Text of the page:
The Tempest and theatrical reality
in Shakespeare’s storms
Abstract only
Log-in for full text

You are not authenticated to view the full text of this chapter or article.

manchesterhive requires a subscription or purchase to access the full text of books or journals - to see content that you/your institution should have access to, please log in through your library system or with your personal username and password.

If you are authenticated and think you should have access to this title, please contact your librarian.

Non-subscribers can freely search the site, view abstracts/extracts and download selected front and end matter. 

Institutions can purchase access to individual titles; please contact for pricing options.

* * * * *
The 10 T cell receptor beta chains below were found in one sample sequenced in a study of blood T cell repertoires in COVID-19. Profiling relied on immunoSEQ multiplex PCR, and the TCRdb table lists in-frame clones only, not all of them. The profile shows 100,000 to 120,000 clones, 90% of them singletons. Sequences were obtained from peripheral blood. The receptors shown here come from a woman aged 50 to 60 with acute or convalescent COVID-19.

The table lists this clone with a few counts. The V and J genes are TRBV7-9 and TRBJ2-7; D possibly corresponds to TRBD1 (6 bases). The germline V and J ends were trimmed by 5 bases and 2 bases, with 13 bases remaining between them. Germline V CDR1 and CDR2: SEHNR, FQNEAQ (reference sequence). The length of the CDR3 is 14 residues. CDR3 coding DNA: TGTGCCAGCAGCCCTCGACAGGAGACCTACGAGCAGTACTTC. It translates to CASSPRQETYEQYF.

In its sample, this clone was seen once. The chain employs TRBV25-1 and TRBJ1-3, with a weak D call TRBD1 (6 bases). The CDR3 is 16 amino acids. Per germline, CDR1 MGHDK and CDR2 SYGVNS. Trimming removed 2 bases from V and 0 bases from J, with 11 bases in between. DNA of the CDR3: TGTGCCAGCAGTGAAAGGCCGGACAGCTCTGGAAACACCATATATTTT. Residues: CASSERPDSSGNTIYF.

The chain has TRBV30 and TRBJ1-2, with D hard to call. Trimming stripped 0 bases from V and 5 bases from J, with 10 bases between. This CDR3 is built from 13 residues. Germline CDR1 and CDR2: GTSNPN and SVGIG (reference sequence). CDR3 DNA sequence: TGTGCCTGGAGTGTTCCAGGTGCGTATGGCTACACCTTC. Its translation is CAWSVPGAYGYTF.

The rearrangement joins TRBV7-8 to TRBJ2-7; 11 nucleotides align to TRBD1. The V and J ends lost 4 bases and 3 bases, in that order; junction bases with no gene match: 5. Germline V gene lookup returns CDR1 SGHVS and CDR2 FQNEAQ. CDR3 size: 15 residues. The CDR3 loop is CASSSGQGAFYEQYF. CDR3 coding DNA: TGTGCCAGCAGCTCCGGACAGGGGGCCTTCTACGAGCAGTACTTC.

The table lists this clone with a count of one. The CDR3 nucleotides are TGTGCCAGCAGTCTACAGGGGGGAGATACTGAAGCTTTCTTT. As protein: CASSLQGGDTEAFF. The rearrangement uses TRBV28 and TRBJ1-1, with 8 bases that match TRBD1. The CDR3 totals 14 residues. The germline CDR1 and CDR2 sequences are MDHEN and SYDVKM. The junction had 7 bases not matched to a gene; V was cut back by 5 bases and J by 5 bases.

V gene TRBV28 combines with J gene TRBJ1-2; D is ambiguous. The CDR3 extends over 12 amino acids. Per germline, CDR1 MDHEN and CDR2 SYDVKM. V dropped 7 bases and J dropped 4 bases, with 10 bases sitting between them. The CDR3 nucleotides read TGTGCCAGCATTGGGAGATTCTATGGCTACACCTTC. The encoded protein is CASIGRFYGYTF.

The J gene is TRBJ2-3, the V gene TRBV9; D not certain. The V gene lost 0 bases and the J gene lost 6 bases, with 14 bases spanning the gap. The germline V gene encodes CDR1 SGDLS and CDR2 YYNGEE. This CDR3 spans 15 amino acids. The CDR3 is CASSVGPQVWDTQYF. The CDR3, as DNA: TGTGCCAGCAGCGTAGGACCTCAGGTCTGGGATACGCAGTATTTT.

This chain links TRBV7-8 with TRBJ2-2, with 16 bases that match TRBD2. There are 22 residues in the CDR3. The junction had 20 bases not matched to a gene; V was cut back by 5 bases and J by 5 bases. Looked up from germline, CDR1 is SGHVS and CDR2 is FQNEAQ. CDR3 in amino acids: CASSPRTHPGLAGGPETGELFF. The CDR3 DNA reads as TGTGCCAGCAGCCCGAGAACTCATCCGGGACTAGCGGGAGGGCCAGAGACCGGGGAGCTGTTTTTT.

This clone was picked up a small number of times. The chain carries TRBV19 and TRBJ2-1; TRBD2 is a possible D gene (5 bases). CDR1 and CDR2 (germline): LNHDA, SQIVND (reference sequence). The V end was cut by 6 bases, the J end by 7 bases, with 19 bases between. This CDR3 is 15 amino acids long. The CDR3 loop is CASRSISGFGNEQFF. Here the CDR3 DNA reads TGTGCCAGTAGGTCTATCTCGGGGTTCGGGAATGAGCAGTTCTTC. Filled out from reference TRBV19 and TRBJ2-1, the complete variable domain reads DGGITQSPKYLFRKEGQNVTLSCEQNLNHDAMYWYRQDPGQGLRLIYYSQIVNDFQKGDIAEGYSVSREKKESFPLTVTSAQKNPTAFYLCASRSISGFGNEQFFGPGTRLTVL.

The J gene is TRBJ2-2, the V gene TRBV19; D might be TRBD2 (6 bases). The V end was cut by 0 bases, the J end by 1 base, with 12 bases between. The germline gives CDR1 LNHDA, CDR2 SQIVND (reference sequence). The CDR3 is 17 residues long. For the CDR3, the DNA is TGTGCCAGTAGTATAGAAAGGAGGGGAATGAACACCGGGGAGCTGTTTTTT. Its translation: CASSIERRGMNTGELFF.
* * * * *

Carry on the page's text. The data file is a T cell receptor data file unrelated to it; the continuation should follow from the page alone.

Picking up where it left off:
If you have an access token for this content, you can redeem this via the link below:

Redeem token

This chapter explores the ways in which the play's opening storm allows for a reading of the weather in the text. In Back To Nature, Robert N. Watson, exploring As You Like It, 'interprets the longing for reunion with the world of nature as a sentimental manifestation of a philosophical problem: the suspicion that our cognitive mechanisms allow us to know things only as we liken them'. The chapter argues that the possibilities and the connotations of the theatrical storm are repeatedly investigated during the play and that this process is part of The Tempest's wider concern with the dramatic representation of nature. William Shakespeare is careful to complement the staging of the storm effects with the dramatic language of his characters. Although the storm is an illusion, the actions and diction of the crew are firmly grounded in Jacobean reality.


All Time Past Year Past 30 Days
Abstract Views 154 47 4
Full Text Views 54 15 3
PDF Downloads 19 11 6